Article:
The electric chair came along after she injured her foot. She gave the salesman such a hard time. So I told her that she could pick out any color then I rode in it myself and did "wheelies" to show her how much fun it could be...whatever works, right? (Medicare does pay for one morotorized mobility device if you have not already used this benefit) She also uses a motorized lift lounge chair...this has been a Godsend...bless the person who invented it! (Medicare pays for part of the mechanism..apx. $300.)

Something I found extremely useful is a "transport chair." It is not a clunky wheel chair but someone needs to push it. It is very light weight (14lbs.) and collapseable so I can easily get it into the car. It is also really cute with plaid seats and metallic paint. Mine cost about $175.00. (It is by the DRIVE company, called "Fly-Lite") I take this along shopping and for some reason Mom does not resist because it does not look like a wheel chair.

Seniors resist things because, as they lose mobility, etc. they also lose dignity. If I put myself in their shoes I would feel the same way. This country is not kind to seniors...they would rather that they disappear. I just noticed recently that I see so few seniors when I am out and about. When I was little it was much different...all age groups interacted. How said that we now have separate neighborhoods for single people, young marrieds with children, and the retired. I think so much of what we term dementia comes from social deprivation.

Anyway, back to the subject: If anyone has more success stories of allowing parents to stay in their homes, I would love to hear from you. All suggestions are helpful, since I am just beginning this investigation.
It depends on how much care your parent needs and their mobility. My Mom is 87, can still drive, and has full cognitive thinking. She pays her own bills, drives, etc. So that I can have a life, we hired a caregiver company to come in 4 hours a day/5 days a week. You can choose however many hours and the cost depends greatly on what part of the country you live in. Medicare covers a lot of the cost and she has a supplemental that then matches what it would cost to stay in assisted living. The company I chose is right at home They are the 3rd largest in the nation. The caregiver they match to your parents' personalities will do light housekeeping, drive your mom to doctor visits, grocery shopping, read to her, provide companionship. They are there on a timely basis as they must call from the customer's phone to let their homebase know they have arrived. If Right at Home doesn't get a call within 7 minutes of when the caregiver is to get there, they will call you and get someone else to your home immediately.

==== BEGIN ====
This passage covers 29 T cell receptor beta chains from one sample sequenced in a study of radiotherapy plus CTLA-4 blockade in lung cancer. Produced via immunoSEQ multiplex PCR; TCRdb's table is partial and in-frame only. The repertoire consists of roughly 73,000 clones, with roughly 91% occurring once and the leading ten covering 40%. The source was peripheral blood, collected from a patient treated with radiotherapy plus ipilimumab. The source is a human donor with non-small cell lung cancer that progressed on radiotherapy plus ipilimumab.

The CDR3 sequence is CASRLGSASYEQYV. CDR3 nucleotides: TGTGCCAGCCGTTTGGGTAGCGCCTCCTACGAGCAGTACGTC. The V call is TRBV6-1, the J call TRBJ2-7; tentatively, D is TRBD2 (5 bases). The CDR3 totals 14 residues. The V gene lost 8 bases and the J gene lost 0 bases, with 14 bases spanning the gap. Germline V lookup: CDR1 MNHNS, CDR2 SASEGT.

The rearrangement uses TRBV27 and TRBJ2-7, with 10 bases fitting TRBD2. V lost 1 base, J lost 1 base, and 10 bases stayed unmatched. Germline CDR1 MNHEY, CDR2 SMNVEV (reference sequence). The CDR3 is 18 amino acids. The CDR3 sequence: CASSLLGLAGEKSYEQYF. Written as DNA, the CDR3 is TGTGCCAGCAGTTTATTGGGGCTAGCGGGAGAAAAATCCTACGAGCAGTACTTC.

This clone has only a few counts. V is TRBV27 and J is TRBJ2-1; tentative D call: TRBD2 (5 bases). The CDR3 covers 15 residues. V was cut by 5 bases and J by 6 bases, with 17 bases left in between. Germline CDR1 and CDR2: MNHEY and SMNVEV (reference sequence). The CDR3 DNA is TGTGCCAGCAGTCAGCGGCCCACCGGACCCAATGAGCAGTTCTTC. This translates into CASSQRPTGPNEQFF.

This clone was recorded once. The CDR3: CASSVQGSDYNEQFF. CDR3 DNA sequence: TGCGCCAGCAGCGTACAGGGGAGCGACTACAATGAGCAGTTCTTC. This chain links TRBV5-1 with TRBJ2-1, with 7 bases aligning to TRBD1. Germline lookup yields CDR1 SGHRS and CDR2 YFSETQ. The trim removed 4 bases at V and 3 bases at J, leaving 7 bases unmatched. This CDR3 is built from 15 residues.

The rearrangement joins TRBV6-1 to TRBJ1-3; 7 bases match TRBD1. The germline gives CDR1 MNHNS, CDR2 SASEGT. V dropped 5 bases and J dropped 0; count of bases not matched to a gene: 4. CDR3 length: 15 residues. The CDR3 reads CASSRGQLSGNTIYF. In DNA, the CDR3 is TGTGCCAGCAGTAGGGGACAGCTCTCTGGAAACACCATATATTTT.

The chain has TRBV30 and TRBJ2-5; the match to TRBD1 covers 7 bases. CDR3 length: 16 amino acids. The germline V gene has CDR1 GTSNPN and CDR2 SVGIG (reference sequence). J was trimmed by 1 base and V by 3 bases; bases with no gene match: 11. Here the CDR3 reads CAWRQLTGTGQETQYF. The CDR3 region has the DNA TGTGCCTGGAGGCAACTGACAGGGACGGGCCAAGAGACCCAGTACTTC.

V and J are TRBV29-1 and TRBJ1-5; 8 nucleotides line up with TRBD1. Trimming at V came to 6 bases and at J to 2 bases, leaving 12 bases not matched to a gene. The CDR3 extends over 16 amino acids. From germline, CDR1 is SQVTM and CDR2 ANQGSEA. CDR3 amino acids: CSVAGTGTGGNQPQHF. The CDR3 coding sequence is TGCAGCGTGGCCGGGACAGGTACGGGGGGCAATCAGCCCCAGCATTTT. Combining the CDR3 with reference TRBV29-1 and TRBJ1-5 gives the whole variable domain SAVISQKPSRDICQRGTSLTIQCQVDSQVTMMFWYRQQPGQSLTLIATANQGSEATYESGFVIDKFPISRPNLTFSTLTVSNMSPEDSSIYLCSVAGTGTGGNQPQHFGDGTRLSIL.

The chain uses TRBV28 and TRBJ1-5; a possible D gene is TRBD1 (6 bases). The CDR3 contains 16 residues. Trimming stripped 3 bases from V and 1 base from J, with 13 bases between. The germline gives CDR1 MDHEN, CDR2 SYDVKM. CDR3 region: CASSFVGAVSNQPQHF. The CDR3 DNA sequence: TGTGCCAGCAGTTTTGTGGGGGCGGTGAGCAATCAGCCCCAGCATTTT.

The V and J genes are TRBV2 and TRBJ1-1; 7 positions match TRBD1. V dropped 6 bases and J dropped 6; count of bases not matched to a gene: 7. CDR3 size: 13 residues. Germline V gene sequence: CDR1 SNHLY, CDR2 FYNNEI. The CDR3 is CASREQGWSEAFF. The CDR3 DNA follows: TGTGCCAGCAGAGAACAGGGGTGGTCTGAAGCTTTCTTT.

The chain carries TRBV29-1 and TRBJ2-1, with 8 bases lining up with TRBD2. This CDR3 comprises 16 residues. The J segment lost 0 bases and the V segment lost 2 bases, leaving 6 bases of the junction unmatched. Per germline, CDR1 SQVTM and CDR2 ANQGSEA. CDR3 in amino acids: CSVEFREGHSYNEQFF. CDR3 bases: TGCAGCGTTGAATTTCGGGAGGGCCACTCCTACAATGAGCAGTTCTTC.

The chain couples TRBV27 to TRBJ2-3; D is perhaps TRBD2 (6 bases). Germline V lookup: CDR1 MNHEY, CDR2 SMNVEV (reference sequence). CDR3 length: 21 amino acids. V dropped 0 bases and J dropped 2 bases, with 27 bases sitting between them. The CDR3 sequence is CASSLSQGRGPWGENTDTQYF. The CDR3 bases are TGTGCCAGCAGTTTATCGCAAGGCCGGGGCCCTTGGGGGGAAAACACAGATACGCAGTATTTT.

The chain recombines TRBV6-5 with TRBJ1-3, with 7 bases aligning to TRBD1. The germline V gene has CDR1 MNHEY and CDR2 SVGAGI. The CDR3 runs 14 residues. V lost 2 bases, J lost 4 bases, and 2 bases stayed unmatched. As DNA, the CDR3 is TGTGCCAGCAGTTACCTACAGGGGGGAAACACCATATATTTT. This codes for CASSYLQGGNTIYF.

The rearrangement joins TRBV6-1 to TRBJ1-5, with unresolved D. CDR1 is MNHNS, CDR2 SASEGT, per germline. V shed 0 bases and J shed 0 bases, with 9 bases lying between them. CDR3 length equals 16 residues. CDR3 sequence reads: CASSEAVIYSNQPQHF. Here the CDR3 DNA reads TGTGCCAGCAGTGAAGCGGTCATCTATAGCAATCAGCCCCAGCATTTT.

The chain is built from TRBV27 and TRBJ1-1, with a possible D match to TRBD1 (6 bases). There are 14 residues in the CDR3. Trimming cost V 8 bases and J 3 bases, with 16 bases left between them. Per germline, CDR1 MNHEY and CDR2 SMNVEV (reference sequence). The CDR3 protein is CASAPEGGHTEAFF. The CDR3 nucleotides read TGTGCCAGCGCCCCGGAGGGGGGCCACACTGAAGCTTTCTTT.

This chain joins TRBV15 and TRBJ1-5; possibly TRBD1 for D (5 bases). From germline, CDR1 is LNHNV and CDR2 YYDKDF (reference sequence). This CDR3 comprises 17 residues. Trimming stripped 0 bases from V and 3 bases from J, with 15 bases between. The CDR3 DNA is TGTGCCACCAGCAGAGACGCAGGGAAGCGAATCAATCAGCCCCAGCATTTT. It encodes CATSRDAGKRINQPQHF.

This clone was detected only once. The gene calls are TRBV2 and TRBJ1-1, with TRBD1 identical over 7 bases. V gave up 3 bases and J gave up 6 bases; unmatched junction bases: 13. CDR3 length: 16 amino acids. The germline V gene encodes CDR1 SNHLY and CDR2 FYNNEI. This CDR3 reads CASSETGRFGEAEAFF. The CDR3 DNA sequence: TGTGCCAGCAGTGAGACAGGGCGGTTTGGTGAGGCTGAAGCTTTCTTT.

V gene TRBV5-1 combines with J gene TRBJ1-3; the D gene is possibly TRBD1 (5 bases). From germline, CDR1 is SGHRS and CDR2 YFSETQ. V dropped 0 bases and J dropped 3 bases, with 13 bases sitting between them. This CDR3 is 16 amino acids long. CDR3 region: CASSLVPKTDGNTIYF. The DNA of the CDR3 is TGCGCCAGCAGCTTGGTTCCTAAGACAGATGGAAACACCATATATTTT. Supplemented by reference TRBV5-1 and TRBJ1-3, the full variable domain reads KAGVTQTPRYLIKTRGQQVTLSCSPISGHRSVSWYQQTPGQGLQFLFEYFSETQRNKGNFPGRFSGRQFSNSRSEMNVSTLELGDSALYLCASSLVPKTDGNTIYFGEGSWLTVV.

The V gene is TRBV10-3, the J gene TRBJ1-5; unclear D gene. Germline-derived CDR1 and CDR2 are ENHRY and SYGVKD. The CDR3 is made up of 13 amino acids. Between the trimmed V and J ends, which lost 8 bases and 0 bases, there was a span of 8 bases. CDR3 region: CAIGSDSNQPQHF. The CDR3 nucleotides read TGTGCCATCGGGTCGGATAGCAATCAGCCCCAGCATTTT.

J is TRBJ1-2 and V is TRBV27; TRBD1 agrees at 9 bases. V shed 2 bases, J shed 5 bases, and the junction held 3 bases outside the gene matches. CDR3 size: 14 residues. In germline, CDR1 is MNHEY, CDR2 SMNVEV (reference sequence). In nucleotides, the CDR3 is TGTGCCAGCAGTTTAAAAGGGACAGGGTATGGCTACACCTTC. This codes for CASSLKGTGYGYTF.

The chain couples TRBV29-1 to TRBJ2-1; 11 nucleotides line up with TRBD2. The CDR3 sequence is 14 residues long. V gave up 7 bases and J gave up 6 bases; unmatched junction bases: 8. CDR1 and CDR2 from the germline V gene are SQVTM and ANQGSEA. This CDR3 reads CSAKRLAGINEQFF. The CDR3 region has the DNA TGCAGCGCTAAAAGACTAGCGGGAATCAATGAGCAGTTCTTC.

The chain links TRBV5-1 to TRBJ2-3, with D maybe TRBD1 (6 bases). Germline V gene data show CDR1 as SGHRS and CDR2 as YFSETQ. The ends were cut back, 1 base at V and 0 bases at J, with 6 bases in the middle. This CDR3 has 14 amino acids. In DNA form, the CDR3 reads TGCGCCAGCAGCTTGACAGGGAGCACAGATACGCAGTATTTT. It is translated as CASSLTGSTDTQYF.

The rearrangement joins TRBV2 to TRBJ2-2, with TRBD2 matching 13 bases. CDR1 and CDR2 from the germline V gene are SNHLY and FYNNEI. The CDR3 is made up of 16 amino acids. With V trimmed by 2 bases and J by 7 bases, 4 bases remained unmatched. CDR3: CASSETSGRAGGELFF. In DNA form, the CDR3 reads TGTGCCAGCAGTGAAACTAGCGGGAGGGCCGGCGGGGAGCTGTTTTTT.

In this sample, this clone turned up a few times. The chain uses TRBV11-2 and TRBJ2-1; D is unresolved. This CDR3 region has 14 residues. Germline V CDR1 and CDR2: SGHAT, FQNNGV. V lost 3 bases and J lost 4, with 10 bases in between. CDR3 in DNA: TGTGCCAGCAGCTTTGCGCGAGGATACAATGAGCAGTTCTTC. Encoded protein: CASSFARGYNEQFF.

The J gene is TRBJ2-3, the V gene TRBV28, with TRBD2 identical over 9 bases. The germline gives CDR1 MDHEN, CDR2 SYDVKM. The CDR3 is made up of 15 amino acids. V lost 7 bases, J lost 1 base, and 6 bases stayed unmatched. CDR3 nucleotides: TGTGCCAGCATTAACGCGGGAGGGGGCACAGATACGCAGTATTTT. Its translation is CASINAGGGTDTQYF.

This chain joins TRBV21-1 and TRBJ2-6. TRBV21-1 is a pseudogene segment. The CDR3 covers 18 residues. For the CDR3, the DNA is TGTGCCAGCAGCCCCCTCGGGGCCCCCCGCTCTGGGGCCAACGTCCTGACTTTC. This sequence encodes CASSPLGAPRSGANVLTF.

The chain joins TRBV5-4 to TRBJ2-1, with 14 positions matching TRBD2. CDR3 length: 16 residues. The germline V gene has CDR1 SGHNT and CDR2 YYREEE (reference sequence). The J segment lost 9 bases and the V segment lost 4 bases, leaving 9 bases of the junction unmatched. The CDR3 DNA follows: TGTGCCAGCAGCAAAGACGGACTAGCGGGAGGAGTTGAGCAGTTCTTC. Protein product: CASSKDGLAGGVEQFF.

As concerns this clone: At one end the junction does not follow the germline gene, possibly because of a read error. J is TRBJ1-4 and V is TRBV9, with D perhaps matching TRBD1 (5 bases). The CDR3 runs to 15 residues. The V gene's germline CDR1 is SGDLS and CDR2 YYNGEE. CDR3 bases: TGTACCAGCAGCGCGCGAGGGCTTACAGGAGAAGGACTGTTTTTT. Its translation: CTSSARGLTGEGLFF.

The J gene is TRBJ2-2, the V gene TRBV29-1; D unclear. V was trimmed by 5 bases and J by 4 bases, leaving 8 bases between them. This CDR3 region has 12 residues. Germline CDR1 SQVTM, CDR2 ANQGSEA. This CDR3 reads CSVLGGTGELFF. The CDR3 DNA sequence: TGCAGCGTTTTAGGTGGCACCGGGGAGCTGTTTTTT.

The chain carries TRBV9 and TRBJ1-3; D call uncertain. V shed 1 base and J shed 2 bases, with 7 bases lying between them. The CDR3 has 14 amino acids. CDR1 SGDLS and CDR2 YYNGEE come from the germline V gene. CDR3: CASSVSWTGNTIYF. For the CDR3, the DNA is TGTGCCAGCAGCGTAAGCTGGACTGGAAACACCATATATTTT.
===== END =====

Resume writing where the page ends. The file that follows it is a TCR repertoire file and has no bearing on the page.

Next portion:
Our cost in the East Texas area is $12-14/hour.

We did modify my mom's home slightly to avoid a step that she trips on consistently. We merely did this by moving furniture from one room to another. Also, we put a banister down the hallway so if she tripped she would have something to grab. In the bathroom, we put grip bars in front of the commode so she could pull herself up. I will be happy to answer more questions if you have them.
My husband and I made the move from the east coast to the west to take care of my in-laws in their condo. We were the only ones in his family with the ability to do so - and felt that his parents deserved the right to spend the remainder of their years in dignity in their own home. They could not afford assisted living either - it is just so outrageously expensive for most of the elderly to afford.

One thing we have found, which makes things difficult, is that there really is no outside assistance (my husband's brother and sister live back east in other states, but do make trips here once a year) from any organizations...with the exception of one situation - if either of them were to be hospitalized...then there would be home health care afterward for a period of maybe six weeks. It is indeed a shame that that is the case, as there are many of us from the 'sandwich generation' with both parents and children to look after.